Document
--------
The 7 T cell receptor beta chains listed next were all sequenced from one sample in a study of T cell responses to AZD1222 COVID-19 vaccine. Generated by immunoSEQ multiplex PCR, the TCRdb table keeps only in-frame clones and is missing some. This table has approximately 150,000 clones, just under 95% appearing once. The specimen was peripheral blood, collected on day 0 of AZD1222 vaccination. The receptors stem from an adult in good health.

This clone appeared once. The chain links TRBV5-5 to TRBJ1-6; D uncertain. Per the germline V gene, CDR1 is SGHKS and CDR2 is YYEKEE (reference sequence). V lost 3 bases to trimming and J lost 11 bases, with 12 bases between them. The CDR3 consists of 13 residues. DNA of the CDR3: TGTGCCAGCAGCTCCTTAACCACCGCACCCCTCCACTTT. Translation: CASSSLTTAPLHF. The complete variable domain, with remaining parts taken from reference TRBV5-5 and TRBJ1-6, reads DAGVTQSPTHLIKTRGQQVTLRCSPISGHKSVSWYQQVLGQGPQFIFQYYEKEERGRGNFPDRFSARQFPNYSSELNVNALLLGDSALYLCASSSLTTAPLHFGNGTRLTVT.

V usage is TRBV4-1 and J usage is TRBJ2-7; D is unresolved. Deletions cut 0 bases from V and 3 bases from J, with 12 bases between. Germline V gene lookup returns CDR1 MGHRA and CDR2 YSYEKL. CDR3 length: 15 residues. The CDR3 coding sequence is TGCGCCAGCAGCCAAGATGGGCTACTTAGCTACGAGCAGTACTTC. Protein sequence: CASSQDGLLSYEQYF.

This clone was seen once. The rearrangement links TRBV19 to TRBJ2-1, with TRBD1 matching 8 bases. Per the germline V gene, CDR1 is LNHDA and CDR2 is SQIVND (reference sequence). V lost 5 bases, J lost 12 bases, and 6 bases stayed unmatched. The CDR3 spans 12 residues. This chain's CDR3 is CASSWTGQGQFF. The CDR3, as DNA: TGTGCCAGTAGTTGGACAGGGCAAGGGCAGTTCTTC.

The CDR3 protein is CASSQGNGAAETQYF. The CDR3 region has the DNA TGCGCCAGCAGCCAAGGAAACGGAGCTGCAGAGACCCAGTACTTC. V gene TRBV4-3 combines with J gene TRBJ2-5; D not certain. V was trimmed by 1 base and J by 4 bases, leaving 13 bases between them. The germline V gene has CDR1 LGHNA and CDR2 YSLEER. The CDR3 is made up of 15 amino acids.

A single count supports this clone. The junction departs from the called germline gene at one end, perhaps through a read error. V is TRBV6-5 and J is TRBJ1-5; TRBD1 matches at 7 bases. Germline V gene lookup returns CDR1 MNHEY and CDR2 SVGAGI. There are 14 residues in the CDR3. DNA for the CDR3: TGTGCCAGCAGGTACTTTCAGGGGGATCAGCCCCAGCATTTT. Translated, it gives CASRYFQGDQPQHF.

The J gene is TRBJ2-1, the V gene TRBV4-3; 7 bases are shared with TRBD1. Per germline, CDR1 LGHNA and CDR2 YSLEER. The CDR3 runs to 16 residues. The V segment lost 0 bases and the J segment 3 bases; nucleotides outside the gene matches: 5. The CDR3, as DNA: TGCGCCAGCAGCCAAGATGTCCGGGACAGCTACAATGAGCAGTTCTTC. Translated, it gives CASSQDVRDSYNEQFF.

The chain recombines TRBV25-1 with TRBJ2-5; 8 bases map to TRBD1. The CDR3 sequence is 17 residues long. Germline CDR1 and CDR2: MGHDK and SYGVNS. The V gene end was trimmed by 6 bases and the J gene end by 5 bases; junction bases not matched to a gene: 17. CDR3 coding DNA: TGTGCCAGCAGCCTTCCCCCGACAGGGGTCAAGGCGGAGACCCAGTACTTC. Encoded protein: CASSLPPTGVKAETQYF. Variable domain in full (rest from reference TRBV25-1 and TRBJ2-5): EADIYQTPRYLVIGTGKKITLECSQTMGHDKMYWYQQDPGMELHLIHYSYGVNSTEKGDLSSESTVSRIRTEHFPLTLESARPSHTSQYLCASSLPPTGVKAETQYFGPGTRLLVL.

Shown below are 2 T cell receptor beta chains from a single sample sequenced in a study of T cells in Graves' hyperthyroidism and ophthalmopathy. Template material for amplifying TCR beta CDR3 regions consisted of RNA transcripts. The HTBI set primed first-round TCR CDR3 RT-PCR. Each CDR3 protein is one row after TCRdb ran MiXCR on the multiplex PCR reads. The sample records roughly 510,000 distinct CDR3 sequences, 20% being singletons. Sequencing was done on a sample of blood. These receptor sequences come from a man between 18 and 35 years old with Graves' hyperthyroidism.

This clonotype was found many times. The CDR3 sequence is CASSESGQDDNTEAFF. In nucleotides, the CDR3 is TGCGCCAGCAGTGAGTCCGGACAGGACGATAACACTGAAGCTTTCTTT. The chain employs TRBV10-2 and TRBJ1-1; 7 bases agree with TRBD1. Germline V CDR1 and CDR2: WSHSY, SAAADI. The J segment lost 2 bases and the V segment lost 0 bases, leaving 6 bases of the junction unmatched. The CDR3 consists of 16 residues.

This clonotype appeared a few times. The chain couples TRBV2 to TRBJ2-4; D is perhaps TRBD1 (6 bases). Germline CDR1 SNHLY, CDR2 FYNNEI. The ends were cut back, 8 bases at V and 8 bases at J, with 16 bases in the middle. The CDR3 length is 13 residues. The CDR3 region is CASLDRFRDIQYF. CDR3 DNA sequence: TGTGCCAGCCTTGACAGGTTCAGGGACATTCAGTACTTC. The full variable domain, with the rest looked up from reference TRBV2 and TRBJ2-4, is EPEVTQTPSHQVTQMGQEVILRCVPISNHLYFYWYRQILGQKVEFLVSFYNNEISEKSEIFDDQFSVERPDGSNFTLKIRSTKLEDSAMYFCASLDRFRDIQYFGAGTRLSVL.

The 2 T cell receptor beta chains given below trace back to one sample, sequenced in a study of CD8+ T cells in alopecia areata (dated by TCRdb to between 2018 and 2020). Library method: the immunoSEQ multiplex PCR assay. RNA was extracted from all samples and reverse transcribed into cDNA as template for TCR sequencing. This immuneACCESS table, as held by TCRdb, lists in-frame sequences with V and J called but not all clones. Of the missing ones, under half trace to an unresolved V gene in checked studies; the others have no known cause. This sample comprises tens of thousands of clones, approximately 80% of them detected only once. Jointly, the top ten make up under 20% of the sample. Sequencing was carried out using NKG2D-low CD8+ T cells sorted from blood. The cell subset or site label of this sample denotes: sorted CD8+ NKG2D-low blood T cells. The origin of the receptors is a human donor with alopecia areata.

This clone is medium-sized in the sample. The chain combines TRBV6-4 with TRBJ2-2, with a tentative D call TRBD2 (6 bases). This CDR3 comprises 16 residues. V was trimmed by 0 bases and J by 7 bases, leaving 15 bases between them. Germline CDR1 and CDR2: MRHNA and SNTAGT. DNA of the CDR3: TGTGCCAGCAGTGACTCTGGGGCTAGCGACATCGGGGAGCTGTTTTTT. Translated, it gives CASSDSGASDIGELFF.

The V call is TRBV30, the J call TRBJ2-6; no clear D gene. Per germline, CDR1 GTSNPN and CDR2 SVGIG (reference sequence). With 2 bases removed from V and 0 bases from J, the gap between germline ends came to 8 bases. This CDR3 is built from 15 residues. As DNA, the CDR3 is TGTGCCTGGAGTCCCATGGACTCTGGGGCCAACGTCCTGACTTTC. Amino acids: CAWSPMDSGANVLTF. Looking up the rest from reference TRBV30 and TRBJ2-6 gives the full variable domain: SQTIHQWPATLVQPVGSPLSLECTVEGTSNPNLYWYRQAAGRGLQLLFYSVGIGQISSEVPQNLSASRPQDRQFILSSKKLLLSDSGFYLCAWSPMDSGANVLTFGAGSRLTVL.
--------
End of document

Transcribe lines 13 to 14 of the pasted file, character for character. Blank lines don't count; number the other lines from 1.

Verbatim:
This clone is medium-sized in the sample. The chain combines TRBV6-4 with TRBJ2-2, with a tentative D call TRBD2 (6 bases). This CDR3 comprises 16 residues. V was trimmed by 0 bases and J by 7 bases, leaving 15 bases between them. Germline CDR1 and CDR2: MRHNA and SNTAGT. DNA of the CDR3: TGTGCCAGCAGTGACTCTGGGGCTAGCGACATCGGGGAGCTGTTTTTT. Translated, it gives CASSDSGASDIGELFF.

The V call is TRBV30, the J call TRBJ2-6; no clear D gene. Per germline, CDR1 GTSNPN and CDR2 SVGIG (reference sequence). With 2 bases removed from V and 0 bases from J, the gap between germline ends came to 8 bases. This CDR3 is built from 15 residues. As DNA, the CDR3 is TGTGCCTGGAGTCCCATGGACTCTGGGGCCAACGTCCTGACTTTC. Amino acids: CAWSPMDSGANVLTF. Looking up the rest from reference TRBV30 and TRBJ2-6 gives the full variable domain: SQTIHQWPATLVQPVGSPLSLECTVEGTSNPNLYWYRQAAGRGLQLLFYSVGIGQISSEVPQNLSASRPQDRQFILSSKKLLLSDSGFYLCAWSPMDSGANVLTFGAGSRLTVL.